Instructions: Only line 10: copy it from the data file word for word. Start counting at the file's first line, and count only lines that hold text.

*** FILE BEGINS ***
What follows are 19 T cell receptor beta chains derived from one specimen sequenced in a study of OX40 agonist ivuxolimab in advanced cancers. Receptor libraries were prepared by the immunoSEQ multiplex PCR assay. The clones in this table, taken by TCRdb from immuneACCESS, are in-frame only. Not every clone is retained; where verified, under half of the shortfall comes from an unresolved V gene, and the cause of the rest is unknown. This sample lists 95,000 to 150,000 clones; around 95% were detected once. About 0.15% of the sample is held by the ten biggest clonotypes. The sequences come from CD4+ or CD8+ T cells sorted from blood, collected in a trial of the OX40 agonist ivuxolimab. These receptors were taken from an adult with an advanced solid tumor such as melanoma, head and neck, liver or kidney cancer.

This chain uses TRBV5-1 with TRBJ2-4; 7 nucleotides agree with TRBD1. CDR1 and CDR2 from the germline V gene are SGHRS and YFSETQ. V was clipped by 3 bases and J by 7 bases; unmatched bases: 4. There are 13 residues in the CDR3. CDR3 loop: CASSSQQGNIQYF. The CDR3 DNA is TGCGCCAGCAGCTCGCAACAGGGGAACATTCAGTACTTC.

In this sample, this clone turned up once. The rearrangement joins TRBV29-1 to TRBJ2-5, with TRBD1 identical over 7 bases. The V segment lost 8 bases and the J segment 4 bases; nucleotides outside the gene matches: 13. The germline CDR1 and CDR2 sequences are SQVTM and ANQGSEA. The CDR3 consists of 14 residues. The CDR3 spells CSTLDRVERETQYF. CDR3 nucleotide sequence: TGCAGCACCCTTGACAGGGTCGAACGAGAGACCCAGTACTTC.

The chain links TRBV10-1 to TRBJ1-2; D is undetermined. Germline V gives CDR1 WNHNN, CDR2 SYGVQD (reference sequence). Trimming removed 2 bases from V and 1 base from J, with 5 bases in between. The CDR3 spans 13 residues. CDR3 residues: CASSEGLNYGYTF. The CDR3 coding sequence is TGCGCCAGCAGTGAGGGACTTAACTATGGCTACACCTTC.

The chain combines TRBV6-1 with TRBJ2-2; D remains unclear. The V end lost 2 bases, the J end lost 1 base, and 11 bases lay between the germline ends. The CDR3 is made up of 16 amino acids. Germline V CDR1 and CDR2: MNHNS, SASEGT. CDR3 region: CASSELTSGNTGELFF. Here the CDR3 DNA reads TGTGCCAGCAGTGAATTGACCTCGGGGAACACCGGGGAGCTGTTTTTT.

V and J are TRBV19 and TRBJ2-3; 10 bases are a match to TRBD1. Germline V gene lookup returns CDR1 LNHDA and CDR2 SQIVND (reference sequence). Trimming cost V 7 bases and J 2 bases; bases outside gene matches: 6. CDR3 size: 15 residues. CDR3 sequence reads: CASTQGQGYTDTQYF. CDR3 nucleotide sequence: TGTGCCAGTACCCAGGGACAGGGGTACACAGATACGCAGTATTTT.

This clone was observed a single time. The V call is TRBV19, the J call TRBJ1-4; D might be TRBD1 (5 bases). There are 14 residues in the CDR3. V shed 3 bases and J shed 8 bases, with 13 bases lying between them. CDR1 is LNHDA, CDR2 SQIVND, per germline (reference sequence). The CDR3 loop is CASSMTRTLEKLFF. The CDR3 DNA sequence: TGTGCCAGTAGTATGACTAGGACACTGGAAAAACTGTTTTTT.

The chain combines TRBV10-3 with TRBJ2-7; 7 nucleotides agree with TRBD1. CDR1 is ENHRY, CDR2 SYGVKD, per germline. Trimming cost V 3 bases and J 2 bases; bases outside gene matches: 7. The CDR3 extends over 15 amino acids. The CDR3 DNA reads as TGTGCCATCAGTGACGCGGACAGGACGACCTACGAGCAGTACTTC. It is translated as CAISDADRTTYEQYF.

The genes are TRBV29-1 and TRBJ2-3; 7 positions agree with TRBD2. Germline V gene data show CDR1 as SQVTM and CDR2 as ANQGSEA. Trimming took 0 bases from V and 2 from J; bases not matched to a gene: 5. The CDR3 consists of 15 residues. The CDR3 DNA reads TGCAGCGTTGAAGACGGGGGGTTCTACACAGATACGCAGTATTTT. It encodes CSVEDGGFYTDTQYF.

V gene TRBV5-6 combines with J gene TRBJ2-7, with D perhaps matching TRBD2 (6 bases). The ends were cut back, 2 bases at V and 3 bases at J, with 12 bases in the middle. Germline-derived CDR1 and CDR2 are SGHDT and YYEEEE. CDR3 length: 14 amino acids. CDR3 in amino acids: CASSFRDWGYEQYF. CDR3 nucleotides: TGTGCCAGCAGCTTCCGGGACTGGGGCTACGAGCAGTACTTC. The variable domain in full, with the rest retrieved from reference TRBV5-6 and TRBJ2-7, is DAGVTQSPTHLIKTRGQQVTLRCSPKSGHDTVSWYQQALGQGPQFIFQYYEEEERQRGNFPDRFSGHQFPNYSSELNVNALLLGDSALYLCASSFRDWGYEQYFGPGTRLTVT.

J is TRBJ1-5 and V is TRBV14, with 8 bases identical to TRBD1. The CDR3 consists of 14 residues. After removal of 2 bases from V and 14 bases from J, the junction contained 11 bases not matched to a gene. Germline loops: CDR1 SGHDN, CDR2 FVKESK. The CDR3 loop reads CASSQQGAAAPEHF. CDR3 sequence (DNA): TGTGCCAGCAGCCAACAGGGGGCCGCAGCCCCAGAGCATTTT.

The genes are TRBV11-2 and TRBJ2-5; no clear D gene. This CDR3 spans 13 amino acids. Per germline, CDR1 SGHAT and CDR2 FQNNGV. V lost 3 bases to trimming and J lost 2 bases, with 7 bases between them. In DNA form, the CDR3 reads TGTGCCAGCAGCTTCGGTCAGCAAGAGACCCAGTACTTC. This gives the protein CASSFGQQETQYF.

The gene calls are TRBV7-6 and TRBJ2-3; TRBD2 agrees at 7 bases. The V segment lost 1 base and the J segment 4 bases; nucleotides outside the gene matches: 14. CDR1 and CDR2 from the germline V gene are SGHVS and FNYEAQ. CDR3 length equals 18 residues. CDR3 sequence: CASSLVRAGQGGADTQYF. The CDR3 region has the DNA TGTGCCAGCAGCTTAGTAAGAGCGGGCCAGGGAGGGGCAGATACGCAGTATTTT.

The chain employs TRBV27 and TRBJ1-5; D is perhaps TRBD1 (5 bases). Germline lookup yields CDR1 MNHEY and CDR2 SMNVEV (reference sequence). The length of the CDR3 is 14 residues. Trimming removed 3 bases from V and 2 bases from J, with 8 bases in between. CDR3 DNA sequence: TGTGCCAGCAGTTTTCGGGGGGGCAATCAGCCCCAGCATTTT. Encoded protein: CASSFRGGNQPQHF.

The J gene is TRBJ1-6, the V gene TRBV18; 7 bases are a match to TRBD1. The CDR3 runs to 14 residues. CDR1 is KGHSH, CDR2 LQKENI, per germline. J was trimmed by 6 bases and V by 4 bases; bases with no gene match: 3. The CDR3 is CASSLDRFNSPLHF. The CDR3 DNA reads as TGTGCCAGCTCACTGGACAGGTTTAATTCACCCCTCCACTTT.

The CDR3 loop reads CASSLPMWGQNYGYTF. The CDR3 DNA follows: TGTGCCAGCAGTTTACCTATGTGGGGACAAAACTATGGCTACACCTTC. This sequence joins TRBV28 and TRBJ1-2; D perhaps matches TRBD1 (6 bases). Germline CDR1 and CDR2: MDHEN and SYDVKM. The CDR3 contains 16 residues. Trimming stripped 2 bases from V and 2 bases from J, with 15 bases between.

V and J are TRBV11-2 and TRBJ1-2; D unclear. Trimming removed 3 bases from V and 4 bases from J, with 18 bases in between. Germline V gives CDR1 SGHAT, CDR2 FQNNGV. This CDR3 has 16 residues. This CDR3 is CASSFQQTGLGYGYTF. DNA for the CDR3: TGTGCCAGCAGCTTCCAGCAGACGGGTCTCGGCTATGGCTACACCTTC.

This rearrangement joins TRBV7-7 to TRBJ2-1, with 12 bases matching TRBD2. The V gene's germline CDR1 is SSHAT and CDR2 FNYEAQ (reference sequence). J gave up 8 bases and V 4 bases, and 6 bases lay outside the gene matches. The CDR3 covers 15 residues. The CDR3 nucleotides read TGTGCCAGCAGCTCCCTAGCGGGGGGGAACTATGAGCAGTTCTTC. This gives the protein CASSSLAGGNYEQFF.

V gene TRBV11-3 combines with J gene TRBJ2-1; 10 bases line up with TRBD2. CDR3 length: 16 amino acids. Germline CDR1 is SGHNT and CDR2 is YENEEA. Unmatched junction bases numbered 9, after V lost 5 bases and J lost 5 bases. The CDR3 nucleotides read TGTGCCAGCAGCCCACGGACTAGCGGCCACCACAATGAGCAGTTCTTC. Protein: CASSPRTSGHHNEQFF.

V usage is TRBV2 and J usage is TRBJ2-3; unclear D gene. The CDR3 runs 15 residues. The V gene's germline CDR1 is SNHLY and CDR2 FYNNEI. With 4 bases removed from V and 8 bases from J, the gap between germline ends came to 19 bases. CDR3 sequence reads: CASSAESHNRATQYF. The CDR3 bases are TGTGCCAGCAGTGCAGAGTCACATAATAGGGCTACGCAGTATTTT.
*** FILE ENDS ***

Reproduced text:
V gene TRBV5-6 combines with J gene TRBJ2-7, with D perhaps matching TRBD2 (6 bases). The ends were cut back, 2 bases at V and 3 bases at J, with 12 bases in the middle. Germline-derived CDR1 and CDR2 are SGHDT and YYEEEE. CDR3 length: 14 amino acids. CDR3 in amino acids: CASSFRDWGYEQYF. CDR3 nucleotides: TGTGCCAGCAGCTTCCGGGACTGGGGCTACGAGCAGTACTTC. The variable domain in full, with the rest retrieved from reference TRBV5-6 and TRBJ2-7, is DAGVTQSPTHLIKTRGQQVTLRCSPKSGHDTVSWYQQALGQGPQFIFQYYEEEERQRGNFPDRFSGHQFPNYSSELNVNALLLGDSALYLCASSFRDWGYEQYFGPGTRLTVT.